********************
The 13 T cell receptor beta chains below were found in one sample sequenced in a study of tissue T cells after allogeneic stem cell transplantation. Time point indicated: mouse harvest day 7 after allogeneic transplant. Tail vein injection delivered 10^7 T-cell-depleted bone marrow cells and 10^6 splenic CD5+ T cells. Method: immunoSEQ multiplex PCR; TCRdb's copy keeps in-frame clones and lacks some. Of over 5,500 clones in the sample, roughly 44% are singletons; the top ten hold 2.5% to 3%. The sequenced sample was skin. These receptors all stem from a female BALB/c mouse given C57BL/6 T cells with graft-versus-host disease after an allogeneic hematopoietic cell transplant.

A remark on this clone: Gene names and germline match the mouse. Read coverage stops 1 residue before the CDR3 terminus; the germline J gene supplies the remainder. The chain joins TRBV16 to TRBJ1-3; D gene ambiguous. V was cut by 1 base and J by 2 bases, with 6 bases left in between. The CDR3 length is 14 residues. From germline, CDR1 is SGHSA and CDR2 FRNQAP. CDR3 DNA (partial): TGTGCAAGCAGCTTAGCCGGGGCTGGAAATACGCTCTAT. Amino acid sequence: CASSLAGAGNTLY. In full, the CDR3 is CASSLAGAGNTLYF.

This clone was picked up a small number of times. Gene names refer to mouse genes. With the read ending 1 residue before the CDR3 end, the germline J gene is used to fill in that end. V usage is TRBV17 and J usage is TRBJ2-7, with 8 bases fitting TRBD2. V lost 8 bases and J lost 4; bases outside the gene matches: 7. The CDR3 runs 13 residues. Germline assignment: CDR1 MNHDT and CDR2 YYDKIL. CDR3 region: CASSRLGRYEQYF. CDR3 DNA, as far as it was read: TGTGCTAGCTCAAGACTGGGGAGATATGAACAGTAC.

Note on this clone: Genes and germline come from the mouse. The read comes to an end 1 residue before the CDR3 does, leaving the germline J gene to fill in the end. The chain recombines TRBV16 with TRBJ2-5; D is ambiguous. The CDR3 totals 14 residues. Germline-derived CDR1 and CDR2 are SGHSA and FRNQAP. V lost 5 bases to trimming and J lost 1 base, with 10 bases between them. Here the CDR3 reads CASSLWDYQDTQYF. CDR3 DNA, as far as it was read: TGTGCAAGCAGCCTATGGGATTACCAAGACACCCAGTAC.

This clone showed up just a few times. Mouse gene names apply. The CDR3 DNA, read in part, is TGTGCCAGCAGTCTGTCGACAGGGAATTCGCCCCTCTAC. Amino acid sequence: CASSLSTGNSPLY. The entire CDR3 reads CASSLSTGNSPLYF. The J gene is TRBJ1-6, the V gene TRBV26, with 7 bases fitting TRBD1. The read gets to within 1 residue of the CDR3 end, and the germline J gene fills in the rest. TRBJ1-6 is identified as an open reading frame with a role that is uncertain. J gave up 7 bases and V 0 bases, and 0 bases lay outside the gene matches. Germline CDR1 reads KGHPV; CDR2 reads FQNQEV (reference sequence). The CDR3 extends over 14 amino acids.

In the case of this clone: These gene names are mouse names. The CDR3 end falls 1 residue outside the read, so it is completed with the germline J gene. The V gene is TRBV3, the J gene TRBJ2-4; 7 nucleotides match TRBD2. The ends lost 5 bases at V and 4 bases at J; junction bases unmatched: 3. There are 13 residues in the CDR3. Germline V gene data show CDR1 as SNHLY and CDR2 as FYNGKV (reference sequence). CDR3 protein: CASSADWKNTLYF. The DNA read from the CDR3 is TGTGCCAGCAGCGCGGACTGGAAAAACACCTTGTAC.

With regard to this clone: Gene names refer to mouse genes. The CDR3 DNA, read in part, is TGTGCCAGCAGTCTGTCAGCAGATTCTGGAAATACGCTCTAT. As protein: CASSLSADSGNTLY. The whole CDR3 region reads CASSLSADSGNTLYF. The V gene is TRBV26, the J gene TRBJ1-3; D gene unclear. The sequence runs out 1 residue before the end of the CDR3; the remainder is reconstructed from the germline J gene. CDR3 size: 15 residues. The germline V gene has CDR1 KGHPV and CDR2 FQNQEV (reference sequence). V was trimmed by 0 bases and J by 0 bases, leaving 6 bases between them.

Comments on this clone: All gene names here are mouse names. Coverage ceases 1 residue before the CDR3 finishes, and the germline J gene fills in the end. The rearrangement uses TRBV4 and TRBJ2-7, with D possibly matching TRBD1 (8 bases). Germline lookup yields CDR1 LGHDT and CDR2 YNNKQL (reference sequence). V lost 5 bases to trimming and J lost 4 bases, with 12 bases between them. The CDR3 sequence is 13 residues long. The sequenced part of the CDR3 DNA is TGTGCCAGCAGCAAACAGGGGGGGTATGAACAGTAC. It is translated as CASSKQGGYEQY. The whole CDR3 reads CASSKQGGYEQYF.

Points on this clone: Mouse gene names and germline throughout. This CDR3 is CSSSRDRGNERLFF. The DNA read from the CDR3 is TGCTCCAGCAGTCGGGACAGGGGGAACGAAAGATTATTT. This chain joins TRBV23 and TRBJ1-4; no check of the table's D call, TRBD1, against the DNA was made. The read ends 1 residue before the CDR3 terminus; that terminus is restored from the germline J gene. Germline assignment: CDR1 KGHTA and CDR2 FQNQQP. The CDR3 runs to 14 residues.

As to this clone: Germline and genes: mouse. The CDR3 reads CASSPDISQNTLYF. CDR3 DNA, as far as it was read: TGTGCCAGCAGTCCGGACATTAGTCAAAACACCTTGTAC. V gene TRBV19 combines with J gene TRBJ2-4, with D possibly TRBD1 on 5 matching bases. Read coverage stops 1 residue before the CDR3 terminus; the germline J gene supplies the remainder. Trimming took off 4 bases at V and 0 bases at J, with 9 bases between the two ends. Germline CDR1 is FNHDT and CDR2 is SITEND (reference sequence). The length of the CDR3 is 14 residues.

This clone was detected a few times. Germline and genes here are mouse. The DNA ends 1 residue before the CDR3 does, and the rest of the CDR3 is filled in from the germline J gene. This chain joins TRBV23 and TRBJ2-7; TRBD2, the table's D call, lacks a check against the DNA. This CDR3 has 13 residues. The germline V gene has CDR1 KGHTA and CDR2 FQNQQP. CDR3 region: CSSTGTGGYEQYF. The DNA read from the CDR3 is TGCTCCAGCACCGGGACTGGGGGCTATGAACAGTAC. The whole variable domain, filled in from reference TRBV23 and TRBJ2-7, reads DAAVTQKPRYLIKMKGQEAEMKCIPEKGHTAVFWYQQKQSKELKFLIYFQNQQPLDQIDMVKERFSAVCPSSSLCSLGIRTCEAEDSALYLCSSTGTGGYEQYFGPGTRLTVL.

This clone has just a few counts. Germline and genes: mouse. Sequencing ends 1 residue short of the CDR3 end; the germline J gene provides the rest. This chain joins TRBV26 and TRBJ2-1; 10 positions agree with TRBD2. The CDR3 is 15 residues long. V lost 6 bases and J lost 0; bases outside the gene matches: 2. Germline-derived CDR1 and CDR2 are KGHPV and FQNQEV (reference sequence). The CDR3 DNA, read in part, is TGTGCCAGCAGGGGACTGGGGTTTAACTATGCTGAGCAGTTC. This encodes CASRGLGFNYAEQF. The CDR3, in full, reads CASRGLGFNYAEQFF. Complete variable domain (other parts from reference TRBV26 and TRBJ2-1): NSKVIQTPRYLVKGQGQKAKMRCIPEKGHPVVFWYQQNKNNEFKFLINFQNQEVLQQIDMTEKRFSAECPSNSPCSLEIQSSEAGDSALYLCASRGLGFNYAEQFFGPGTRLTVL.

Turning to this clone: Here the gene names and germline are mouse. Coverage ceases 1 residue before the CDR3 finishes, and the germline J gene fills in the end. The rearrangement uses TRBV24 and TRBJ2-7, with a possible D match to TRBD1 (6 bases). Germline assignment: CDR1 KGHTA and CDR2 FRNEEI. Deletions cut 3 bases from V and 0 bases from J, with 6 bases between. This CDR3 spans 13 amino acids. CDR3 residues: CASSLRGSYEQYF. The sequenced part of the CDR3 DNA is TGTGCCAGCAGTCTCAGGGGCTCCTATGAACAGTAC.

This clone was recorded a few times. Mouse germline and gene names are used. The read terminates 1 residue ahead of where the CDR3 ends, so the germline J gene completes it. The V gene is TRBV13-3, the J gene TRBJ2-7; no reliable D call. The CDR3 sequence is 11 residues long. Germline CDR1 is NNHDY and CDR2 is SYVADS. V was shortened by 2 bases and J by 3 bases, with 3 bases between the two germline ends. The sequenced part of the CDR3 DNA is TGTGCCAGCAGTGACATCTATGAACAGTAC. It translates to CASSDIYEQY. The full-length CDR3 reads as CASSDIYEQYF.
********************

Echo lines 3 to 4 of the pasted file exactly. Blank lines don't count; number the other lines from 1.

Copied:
This clone was picked up a small number of times. Gene names refer to mouse genes. With the read ending 1 residue before the CDR3 end, the germline J gene is used to fill in that end. V usage is TRBV17 and J usage is TRBJ2-7, with 8 bases fitting TRBD2. V lost 8 bases and J lost 4; bases outside the gene matches: 7. The CDR3 runs 13 residues. Germline assignment: CDR1 MNHDT and CDR2 YYDKIL. CDR3 region: CASSRLGRYEQYF. CDR3 DNA, as far as it was read: TGTGCTAGCTCAAGACTGGGGAGATATGAACAGTAC.

Note on this clone: Genes and germline come from the mouse. The read comes to an end 1 residue before the CDR3 does, leaving the germline J gene to fill in the end. The chain recombines TRBV16 with TRBJ2-5; D is ambiguous. The CDR3 totals 14 residues. Germline-derived CDR1 and CDR2 are SGHSA and FRNQAP. V lost 5 bases to trimming and J lost 1 base, with 10 bases between them. Here the CDR3 reads CASSLWDYQDTQYF. CDR3 DNA, as far as it was read: TGTGCAAGCAGCCTATGGGATTACCAAGACACCCAGTAC.